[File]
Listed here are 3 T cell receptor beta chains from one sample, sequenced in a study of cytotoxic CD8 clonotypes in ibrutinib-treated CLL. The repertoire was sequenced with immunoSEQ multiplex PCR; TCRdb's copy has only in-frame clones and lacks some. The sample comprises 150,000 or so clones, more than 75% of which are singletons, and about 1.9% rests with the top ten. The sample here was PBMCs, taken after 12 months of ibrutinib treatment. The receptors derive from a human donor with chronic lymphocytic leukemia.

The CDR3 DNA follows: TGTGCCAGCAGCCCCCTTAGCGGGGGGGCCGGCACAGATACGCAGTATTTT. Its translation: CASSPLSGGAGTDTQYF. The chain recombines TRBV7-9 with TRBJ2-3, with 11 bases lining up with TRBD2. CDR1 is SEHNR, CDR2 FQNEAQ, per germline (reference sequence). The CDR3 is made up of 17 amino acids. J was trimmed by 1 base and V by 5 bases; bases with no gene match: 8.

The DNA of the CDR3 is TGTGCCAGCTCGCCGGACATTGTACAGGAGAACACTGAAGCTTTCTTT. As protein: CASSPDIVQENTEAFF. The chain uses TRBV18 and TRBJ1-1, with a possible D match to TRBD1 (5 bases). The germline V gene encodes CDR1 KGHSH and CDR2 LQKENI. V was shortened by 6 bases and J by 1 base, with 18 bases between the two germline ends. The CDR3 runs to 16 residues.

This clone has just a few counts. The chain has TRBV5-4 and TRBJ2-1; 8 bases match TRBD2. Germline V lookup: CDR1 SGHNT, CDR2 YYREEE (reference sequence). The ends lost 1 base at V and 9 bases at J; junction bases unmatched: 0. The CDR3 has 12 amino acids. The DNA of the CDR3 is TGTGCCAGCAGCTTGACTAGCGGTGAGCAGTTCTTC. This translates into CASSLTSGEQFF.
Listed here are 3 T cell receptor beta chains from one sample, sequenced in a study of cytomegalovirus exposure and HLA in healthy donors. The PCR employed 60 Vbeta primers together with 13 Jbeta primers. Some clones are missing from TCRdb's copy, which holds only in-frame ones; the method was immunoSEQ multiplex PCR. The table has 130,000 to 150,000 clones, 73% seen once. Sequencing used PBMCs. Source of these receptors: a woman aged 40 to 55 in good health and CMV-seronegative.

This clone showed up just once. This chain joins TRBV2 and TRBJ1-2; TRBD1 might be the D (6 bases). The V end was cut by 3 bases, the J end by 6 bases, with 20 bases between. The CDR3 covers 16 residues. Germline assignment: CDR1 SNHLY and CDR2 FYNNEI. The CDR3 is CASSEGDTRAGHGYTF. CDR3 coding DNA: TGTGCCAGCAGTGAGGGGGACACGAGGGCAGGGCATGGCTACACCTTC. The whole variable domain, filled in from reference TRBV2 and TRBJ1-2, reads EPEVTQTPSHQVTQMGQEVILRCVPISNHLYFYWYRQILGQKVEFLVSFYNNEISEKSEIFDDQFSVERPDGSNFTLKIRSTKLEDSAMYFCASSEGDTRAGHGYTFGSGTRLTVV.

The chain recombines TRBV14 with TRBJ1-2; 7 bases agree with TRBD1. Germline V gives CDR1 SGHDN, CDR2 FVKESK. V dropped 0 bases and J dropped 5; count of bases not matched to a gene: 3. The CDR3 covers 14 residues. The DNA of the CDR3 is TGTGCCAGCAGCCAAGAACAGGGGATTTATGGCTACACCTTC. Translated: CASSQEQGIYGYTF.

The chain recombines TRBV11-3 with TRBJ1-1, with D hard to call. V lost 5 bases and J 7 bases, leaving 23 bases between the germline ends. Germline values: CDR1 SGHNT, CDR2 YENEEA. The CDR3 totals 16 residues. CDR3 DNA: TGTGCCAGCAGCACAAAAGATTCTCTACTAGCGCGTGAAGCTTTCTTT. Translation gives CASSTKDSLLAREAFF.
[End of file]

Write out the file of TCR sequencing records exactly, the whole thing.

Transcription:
Listed here are 3 T cell receptor beta chains from one sample, sequenced in a study of cytotoxic CD8 clonotypes in ibrutinib-treated CLL. The repertoire was sequenced with immunoSEQ multiplex PCR; TCRdb's copy has only in-frame clones and lacks some. The sample comprises 150,000 or so clones, more than 75% of which are singletons, and about 1.9% rests with the top ten. The sample here was PBMCs, taken after 12 months of ibrutinib treatment. The receptors derive from a human donor with chronic lymphocytic leukemia.

The CDR3 DNA follows: TGTGCCAGCAGCCCCCTTAGCGGGGGGGCCGGCACAGATACGCAGTATTTT. Its translation: CASSPLSGGAGTDTQYF. The chain recombines TRBV7-9 with TRBJ2-3, with 11 bases lining up with TRBD2. CDR1 is SEHNR, CDR2 FQNEAQ, per germline (reference sequence). The CDR3 is made up of 17 amino acids. J was trimmed by 1 base and V by 5 bases; bases with no gene match: 8.

The DNA of the CDR3 is TGTGCCAGCTCGCCGGACATTGTACAGGAGAACACTGAAGCTTTCTTT. As protein: CASSPDIVQENTEAFF. The chain uses TRBV18 and TRBJ1-1, with a possible D match to TRBD1 (5 bases). The germline V gene encodes CDR1 KGHSH and CDR2 LQKENI. V was shortened by 6 bases and J by 1 base, with 18 bases between the two germline ends. The CDR3 runs to 16 residues.

This clone has just a few counts. The chain has TRBV5-4 and TRBJ2-1; 8 bases match TRBD2. Germline V lookup: CDR1 SGHNT, CDR2 YYREEE (reference sequence). The ends lost 1 base at V and 9 bases at J; junction bases unmatched: 0. The CDR3 has 12 amino acids. The DNA of the CDR3 is TGTGCCAGCAGCTTGACTAGCGGTGAGCAGTTCTTC. This translates into CASSLTSGEQFF.
Listed here are 3 T cell receptor beta chains from one sample, sequenced in a study of cytomegalovirus exposure and HLA in healthy donors. The PCR employed 60 Vbeta primers together with 13 Jbeta primers. Some clones are missing from TCRdb's copy, which holds only in-frame ones; the method was immunoSEQ multiplex PCR. The table has 130,000 to 150,000 clones, 73% seen once. Sequencing used PBMCs. Source of these receptors: a woman aged 40 to 55 in good health and CMV-seronegative.

This clone showed up just once. This chain joins TRBV2 and TRBJ1-2; TRBD1 might be the D (6 bases). The V end was cut by 3 bases, the J end by 6 bases, with 20 bases between. The CDR3 covers 16 residues. Germline assignment: CDR1 SNHLY and CDR2 FYNNEI. The CDR3 is CASSEGDTRAGHGYTF. CDR3 coding DNA: TGTGCCAGCAGTGAGGGGGACACGAGGGCAGGGCATGGCTACACCTTC. The whole variable domain, filled in from reference TRBV2 and TRBJ1-2, reads EPEVTQTPSHQVTQMGQEVILRCVPISNHLYFYWYRQILGQKVEFLVSFYNNEISEKSEIFDDQFSVERPDGSNFTLKIRSTKLEDSAMYFCASSEGDTRAGHGYTFGSGTRLTVV.

The chain recombines TRBV14 with TRBJ1-2; 7 bases agree with TRBD1. Germline V gives CDR1 SGHDN, CDR2 FVKESK. V dropped 0 bases and J dropped 5; count of bases not matched to a gene: 3. The CDR3 covers 14 residues. The DNA of the CDR3 is TGTGCCAGCAGCCAAGAACAGGGGATTTATGGCTACACCTTC. Translated: CASSQEQGIYGYTF.

The chain recombines TRBV11-3 with TRBJ1-1, with D hard to call. V lost 5 bases and J 7 bases, leaving 23 bases between the germline ends. Germline values: CDR1 SGHNT, CDR2 YENEEA. The CDR3 totals 16 residues. CDR3 DNA: TGTGCCAGCAGCACAAAAGATTCTCTACTAGCGCGTGAAGCTTTCTTT. Translation gives CASSTKDSLLAREAFF.